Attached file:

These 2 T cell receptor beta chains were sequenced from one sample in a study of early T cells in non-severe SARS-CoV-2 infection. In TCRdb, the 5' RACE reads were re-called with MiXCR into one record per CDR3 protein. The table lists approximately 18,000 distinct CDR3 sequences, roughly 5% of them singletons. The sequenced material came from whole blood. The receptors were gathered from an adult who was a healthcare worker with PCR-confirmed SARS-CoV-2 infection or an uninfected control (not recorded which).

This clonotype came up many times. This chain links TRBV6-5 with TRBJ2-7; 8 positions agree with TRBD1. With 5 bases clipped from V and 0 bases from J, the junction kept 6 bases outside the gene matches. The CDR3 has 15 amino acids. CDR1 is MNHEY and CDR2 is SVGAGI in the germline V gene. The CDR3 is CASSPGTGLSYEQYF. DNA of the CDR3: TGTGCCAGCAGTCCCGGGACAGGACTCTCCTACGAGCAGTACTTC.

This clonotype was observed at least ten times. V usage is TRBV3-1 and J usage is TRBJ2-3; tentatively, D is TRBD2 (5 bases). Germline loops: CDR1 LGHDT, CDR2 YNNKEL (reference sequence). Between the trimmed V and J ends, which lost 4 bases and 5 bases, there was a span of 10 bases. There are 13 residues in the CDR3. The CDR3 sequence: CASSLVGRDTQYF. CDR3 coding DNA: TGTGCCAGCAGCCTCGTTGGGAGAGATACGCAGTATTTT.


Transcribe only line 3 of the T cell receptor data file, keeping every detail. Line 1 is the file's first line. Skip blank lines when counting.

This clonotype was observed at least ten times. V usage is TRBV3-1 and J usage is TRBJ2-3; tentatively, D is TRBD2 (5 bases). Germline loops: CDR1 LGHDT, CDR2 YNNKEL (reference sequence). Between the trimmed V and J ends, which lost 4 bases and 5 bases, there was a span of 10 bases. There are 13 residues in the CDR3. The CDR3 sequence: CASSLVGRDTQYF. CDR3 coding DNA: TGTGCCAGCAGCCTCGTTGGGAGAGATACGCAGTATTTT.